American avenues, roads, streets are simply numbered or, at best, as in
Washington, known by their orientation, their number being followed by ‘North’
or ‘West’. Automobiles just do not have the time to ponder a Rue Nerval or a
Steiner thinks Automobiles, unlike horses, don't have time
to read and ponder over the names of streets. No wonder the Europe of his
idealization was so fucked in the head.
There is a dark side to this sovereignty of remembrance,
to Europe’s self-definition as un lieu de la mémoire.
Is it that European cars keep crashing into each other coz
they are constantly 'pondering a Rue Nerval or a Copernicus concourse'? I
sympathize with Steiner. I had a car like that. Sadly, the police thought all
the accidents it caused were my fault for being drunk off my head.
The shields affixed to so many European houses tell not
only of artistic, literary, philosophic or statesman-like eminence. They
commemorate centuries of massacre and of suffering, of hatred and of human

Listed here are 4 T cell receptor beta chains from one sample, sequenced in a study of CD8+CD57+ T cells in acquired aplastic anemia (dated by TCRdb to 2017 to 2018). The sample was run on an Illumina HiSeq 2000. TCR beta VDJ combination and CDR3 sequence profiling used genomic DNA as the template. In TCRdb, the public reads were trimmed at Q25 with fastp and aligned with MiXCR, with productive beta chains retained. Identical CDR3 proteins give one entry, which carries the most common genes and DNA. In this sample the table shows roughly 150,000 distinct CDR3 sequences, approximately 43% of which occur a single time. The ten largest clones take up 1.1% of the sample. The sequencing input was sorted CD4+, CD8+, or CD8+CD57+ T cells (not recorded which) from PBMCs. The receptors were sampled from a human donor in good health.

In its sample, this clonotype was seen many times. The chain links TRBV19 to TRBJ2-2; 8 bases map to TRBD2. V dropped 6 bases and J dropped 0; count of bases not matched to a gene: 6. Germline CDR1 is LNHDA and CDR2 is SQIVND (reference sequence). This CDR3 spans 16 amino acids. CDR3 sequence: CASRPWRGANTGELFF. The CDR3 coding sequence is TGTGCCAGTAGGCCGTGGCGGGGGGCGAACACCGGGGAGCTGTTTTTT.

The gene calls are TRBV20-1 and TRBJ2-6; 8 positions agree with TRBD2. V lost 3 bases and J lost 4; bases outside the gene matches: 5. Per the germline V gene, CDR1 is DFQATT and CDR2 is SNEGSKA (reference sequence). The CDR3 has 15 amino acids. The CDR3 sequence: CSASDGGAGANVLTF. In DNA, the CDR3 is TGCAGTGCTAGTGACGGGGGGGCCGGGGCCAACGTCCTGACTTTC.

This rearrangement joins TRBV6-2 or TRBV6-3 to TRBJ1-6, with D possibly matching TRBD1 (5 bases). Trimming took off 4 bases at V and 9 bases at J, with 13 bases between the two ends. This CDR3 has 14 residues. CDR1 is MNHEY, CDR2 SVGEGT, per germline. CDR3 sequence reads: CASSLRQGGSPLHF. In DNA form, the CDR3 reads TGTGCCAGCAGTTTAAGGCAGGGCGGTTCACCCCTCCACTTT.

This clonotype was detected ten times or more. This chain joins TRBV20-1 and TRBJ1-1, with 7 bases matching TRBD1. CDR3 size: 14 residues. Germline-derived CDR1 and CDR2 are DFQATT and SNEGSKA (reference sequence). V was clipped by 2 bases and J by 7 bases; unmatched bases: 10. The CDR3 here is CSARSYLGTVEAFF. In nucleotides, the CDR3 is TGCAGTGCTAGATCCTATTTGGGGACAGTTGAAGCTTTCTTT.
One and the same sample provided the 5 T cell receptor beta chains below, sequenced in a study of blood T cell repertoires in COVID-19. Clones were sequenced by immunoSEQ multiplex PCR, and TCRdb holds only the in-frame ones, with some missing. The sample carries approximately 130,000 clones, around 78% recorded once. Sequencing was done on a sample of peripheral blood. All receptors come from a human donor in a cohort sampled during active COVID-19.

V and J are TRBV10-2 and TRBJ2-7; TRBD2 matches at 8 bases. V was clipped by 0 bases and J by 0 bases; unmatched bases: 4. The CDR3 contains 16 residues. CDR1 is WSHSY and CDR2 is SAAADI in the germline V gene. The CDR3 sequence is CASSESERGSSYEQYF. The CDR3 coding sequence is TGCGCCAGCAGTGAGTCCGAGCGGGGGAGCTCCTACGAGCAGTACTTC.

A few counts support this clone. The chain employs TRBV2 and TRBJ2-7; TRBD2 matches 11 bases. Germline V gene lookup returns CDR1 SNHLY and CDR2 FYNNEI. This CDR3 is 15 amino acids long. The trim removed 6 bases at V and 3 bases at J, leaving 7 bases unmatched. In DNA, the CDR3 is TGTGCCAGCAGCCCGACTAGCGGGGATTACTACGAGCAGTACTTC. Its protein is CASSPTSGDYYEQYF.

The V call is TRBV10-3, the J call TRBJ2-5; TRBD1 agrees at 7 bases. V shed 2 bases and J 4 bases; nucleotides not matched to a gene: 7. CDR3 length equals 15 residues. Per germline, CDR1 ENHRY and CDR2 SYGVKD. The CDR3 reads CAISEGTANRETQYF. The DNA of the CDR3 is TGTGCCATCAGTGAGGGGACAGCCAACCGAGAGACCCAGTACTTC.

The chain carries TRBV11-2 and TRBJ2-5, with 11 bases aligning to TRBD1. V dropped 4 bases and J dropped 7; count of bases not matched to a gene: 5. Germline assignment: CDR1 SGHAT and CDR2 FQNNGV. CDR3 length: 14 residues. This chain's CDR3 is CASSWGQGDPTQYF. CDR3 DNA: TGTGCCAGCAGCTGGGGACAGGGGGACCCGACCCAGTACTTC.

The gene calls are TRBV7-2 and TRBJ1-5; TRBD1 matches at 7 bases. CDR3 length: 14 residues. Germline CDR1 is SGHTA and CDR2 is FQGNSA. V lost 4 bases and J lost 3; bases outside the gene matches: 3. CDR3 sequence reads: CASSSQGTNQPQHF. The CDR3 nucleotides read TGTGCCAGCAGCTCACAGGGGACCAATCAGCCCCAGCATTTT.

sacrifice. In one French town, a commemorative plaque to Lamartine, most
idyllic of poets, faces an inscription on the opposite side of the street which
records the torture and execution of resistance fighters in 1944.
We get it, Steiner dude. Europeans are utterly shit.
Thankfully, America keeps 60,000 troops on European soil so as to stop those
stupid fuckers fucking each other up in saecula saeculorum.
Europe is the place where Goethe’s garden almost borders
on Buchenwald, where the house of Corneille abuts on the market-place in which
Joan of Arc was hideously done to death.
But it is currently safe coz of Uncle Sam.
Memorials to murder, individual and collective, are
everywhere. The marbled roll-call of the dead often seems to outnumber the
living. Most problematic have been the decisions made, the methods employed, in
reference to the reconstruction of the destroyed cities and artistic heritage.
Doubtless, the millimetre by millimetre restoration of the old quarters of